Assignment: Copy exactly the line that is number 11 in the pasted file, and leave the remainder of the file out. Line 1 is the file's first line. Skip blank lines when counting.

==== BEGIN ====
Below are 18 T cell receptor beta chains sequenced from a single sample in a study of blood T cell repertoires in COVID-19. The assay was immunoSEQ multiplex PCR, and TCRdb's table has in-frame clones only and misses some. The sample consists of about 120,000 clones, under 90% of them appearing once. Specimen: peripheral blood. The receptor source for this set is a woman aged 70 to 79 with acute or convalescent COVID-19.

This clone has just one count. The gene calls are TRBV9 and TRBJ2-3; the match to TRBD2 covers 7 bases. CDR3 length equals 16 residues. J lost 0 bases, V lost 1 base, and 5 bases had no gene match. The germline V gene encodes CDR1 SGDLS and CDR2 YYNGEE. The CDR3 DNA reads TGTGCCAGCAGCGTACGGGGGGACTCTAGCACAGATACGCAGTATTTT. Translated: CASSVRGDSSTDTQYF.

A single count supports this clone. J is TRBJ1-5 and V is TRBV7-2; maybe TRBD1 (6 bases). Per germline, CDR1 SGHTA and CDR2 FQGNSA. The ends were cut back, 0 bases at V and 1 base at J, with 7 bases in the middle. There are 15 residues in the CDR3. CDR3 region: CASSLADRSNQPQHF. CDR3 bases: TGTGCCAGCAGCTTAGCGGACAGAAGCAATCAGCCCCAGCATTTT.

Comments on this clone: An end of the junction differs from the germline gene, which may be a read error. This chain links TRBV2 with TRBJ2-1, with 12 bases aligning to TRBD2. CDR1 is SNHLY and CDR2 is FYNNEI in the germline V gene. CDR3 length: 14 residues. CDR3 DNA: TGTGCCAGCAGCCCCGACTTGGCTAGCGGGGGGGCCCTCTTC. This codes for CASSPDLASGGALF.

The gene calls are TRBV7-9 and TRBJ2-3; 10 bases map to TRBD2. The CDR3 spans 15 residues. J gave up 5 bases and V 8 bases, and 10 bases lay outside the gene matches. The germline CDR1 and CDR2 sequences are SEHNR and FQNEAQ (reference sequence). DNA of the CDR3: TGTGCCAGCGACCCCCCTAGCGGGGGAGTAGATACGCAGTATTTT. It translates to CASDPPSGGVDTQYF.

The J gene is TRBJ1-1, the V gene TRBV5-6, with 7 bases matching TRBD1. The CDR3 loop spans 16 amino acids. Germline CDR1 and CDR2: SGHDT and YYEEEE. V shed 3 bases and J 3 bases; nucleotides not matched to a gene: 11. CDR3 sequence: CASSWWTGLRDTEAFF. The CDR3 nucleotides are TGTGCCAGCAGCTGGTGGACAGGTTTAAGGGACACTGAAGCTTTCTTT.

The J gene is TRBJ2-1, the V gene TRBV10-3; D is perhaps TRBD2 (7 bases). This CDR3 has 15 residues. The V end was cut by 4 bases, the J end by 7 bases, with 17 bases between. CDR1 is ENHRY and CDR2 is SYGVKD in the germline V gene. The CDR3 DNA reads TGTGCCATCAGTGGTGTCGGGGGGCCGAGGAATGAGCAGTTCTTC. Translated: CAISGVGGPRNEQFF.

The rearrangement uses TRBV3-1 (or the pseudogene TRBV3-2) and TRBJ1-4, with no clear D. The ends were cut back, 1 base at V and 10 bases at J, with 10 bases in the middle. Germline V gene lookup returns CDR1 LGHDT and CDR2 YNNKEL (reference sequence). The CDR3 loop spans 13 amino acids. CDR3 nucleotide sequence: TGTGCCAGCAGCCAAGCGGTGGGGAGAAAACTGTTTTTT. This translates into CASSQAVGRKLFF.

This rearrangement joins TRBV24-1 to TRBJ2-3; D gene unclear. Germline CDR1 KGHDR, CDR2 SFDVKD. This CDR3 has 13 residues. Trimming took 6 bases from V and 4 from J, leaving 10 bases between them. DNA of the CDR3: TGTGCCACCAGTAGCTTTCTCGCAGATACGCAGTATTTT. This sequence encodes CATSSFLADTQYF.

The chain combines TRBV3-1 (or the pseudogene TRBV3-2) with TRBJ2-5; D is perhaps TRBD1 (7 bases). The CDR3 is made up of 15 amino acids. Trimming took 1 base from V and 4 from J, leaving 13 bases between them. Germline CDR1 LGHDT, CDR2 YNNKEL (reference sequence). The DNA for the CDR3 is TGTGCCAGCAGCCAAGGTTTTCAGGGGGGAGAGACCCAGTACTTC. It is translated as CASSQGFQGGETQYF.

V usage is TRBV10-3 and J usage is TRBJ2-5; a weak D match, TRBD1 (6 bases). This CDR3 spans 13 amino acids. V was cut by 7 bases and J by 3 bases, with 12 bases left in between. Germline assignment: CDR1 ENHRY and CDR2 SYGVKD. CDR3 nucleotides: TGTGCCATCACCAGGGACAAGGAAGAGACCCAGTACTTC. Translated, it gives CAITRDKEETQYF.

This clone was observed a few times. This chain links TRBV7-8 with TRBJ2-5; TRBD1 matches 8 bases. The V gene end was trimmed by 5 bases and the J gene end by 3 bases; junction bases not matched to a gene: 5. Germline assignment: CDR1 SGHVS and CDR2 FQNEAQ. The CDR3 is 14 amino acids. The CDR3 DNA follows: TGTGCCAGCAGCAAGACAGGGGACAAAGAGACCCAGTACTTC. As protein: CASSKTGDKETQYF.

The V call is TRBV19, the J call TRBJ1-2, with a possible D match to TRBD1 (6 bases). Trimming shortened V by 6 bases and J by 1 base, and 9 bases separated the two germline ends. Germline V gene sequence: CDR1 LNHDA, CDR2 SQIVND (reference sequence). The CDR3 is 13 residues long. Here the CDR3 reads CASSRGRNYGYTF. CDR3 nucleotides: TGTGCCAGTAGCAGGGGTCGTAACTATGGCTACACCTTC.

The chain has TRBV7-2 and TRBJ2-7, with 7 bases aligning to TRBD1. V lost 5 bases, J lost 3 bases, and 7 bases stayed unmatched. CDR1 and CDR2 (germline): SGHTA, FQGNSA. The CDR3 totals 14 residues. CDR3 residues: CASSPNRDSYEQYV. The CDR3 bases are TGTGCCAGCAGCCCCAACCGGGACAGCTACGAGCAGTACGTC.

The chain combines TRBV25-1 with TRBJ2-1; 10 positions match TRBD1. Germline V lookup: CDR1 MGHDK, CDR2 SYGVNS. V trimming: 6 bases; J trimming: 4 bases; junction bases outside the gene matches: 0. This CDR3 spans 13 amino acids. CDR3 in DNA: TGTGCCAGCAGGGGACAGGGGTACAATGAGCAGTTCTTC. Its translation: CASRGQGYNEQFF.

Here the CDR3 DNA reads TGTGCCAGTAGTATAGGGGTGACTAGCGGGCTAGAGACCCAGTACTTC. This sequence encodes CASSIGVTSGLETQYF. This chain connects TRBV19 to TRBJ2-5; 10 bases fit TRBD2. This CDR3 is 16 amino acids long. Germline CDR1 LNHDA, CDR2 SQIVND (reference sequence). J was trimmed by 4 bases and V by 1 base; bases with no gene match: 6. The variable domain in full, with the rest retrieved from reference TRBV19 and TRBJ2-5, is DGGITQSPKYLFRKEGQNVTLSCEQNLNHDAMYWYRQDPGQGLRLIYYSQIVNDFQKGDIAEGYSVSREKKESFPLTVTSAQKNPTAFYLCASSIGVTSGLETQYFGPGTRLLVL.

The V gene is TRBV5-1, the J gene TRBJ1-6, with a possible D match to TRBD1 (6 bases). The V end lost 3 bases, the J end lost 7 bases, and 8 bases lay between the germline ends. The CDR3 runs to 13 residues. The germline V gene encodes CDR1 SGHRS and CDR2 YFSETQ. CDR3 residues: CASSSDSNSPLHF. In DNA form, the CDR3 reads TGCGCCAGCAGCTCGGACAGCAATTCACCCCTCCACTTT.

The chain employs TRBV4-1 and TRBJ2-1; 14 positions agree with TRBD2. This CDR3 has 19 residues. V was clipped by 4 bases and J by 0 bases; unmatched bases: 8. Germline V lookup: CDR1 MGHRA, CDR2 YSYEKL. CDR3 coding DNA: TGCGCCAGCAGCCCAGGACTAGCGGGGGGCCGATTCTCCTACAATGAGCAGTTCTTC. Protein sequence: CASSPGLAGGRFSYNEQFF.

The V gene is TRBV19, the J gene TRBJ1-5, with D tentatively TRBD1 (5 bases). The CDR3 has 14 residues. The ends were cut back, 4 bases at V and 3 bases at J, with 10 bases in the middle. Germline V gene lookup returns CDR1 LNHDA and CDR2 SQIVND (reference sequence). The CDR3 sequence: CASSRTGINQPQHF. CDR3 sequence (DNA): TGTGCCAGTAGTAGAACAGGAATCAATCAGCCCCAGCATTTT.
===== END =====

V usage is TRBV10-3 and J usage is TRBJ2-5; a weak D match, TRBD1 (6 bases). This CDR3 spans 13 amino acids. V was cut by 7 bases and J by 3 bases, with 12 bases left in between. Germline assignment: CDR1 ENHRY and CDR2 SYGVKD. CDR3 nucleotides: TGTGCCATCACCAGGGACAAGGAAGAGACCCAGTACTTC. Translated, it gives CAITRDKEETQYF.